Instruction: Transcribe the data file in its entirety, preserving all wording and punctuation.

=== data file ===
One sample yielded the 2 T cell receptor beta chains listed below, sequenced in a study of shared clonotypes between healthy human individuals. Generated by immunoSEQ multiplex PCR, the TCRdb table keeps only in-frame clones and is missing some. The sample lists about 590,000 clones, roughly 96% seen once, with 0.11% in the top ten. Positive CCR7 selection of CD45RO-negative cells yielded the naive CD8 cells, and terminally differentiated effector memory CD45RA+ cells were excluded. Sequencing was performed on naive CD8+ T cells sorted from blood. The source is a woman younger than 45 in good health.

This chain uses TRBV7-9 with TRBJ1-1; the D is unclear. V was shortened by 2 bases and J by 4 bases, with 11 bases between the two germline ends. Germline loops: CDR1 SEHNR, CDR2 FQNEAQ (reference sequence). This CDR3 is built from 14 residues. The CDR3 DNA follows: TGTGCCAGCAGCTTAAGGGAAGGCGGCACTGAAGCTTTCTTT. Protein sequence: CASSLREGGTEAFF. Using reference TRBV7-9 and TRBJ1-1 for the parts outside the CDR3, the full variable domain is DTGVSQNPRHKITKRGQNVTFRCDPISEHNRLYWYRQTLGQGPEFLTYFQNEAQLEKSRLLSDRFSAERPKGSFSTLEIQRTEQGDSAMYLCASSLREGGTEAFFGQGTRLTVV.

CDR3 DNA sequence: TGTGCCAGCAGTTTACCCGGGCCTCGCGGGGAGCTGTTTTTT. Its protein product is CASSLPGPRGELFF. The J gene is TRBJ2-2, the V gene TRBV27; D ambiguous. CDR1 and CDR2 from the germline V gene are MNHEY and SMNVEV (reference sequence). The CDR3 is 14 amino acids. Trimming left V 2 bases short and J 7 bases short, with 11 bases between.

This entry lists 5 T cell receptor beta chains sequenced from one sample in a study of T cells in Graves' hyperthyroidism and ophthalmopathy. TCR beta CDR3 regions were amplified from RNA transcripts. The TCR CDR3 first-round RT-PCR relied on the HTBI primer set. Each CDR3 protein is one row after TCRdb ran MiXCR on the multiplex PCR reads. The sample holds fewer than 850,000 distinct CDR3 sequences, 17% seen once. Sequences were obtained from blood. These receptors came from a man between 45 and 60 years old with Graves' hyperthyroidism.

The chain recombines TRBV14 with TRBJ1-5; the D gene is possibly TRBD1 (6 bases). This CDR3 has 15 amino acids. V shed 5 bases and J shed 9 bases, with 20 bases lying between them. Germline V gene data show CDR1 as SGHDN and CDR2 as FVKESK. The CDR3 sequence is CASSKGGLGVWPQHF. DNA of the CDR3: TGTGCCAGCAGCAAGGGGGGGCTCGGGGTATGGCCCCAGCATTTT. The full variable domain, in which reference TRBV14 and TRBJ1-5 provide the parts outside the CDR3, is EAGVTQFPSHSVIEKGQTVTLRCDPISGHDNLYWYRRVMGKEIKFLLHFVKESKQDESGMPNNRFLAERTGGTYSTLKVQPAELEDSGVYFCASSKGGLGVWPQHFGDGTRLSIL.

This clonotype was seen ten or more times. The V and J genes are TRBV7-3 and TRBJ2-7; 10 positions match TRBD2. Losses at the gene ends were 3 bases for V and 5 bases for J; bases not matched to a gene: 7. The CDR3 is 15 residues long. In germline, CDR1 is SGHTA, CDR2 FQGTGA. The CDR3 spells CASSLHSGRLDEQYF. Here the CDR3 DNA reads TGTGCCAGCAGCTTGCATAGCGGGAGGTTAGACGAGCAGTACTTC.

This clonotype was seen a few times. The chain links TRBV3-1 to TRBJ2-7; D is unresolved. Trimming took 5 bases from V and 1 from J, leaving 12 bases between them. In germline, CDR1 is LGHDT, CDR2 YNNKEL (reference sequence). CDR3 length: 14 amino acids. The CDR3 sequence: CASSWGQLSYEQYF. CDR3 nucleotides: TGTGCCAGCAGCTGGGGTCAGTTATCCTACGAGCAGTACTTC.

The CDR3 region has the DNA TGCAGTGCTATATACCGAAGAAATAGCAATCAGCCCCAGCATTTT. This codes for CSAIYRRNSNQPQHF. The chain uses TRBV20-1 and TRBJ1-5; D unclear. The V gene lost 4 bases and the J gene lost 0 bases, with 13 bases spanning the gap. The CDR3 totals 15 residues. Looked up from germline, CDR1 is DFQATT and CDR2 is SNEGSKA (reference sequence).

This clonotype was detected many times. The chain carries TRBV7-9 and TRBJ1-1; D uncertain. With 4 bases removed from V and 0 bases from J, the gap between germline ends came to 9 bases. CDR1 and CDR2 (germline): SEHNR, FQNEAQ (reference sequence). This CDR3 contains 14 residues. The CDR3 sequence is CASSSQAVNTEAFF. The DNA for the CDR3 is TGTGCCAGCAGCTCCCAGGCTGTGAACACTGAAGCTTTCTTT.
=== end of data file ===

One sample yielded the 2 T cell receptor beta chains listed below, sequenced in a study of shared clonotypes between healthy human individuals. Generated by immunoSEQ multiplex PCR, the TCRdb table keeps only in-frame clones and is missing some. The sample lists about 590,000 clones, roughly 96% seen once, with 0.11% in the top ten. Positive CCR7 selection of CD45RO-negative cells yielded the naive CD8 cells, and terminally differentiated effector memory CD45RA+ cells were excluded. Sequencing was performed on naive CD8+ T cells sorted from blood. The source is a woman younger than 45 in good health.

This chain uses TRBV7-9 with TRBJ1-1; the D is unclear. V was shortened by 2 bases and J by 4 bases, with 11 bases between the two germline ends. Germline loops: CDR1 SEHNR, CDR2 FQNEAQ (reference sequence). This CDR3 is built from 14 residues. The CDR3 DNA follows: TGTGCCAGCAGCTTAAGGGAAGGCGGCACTGAAGCTTTCTTT. Protein sequence: CASSLREGGTEAFF. Using reference TRBV7-9 and TRBJ1-1 for the parts outside the CDR3, the full variable domain is DTGVSQNPRHKITKRGQNVTFRCDPISEHNRLYWYRQTLGQGPEFLTYFQNEAQLEKSRLLSDRFSAERPKGSFSTLEIQRTEQGDSAMYLCASSLREGGTEAFFGQGTRLTVV.

CDR3 DNA sequence: TGTGCCAGCAGTTTACCCGGGCCTCGCGGGGAGCTGTTTTTT. Its protein product is CASSLPGPRGELFF. The J gene is TRBJ2-2, the V gene TRBV27; D ambiguous. CDR1 and CDR2 from the germline V gene are MNHEY and SMNVEV (reference sequence). The CDR3 is 14 amino acids. Trimming left V 2 bases short and J 7 bases short, with 11 bases between.

This entry lists 5 T cell receptor beta chains sequenced from one sample in a study of T cells in Graves' hyperthyroidism and ophthalmopathy. TCR beta CDR3 regions were amplified from RNA transcripts. The TCR CDR3 first-round RT-PCR relied on the HTBI primer set. Each CDR3 protein is one row after TCRdb ran MiXCR on the multiplex PCR reads. The sample holds fewer than 850,000 distinct CDR3 sequences, 17% seen once. Sequences were obtained from blood. These receptors came from a man between 45 and 60 years old with Graves' hyperthyroidism.

The chain recombines TRBV14 with TRBJ1-5; the D gene is possibly TRBD1 (6 bases). This CDR3 has 15 amino acids. V shed 5 bases and J shed 9 bases, with 20 bases lying between them. Germline V gene data show CDR1 as SGHDN and CDR2 as FVKESK. The CDR3 sequence is CASSKGGLGVWPQHF. DNA of the CDR3: TGTGCCAGCAGCAAGGGGGGGCTCGGGGTATGGCCCCAGCATTTT. The full variable domain, in which reference TRBV14 and TRBJ1-5 provide the parts outside the CDR3, is EAGVTQFPSHSVIEKGQTVTLRCDPISGHDNLYWYRRVMGKEIKFLLHFVKESKQDESGMPNNRFLAERTGGTYSTLKVQPAELEDSGVYFCASSKGGLGVWPQHFGDGTRLSIL.

This clonotype was seen ten or more times. The V and J genes are TRBV7-3 and TRBJ2-7; 10 positions match TRBD2. Losses at the gene ends were 3 bases for V and 5 bases for J; bases not matched to a gene: 7. The CDR3 is 15 residues long. In germline, CDR1 is SGHTA, CDR2 FQGTGA. The CDR3 spells CASSLHSGRLDEQYF. Here the CDR3 DNA reads TGTGCCAGCAGCTTGCATAGCGGGAGGTTAGACGAGCAGTACTTC.

This clonotype was seen a few times. The chain links TRBV3-1 to TRBJ2-7; D is unresolved. Trimming took 5 bases from V and 1 from J, leaving 12 bases between them. In germline, CDR1 is LGHDT, CDR2 YNNKEL (reference sequence). CDR3 length: 14 amino acids. The CDR3 sequence: CASSWGQLSYEQYF. CDR3 nucleotides: TGTGCCAGCAGCTGGGGTCAGTTATCCTACGAGCAGTACTTC.

The CDR3 region has the DNA TGCAGTGCTATATACCGAAGAAATAGCAATCAGCCCCAGCATTTT. This codes for CSAIYRRNSNQPQHF. The chain uses TRBV20-1 and TRBJ1-5; D unclear. The V gene lost 4 bases and the J gene lost 0 bases, with 13 bases spanning the gap. The CDR3 totals 15 residues. Looked up from germline, CDR1 is DFQATT and CDR2 is SNEGSKA (reference sequence).

This clonotype was detected many times. The chain carries TRBV7-9 and TRBJ1-1; D uncertain. With 4 bases removed from V and 0 bases from J, the gap between germline ends came to 9 bases. CDR1 and CDR2 (germline): SEHNR, FQNEAQ (reference sequence). This CDR3 contains 14 residues. The CDR3 sequence is CASSSQAVNTEAFF. The DNA for the CDR3 is TGTGCCAGCAGCTCCCAGGCTGTGAACACTGAAGCTTTCTTT.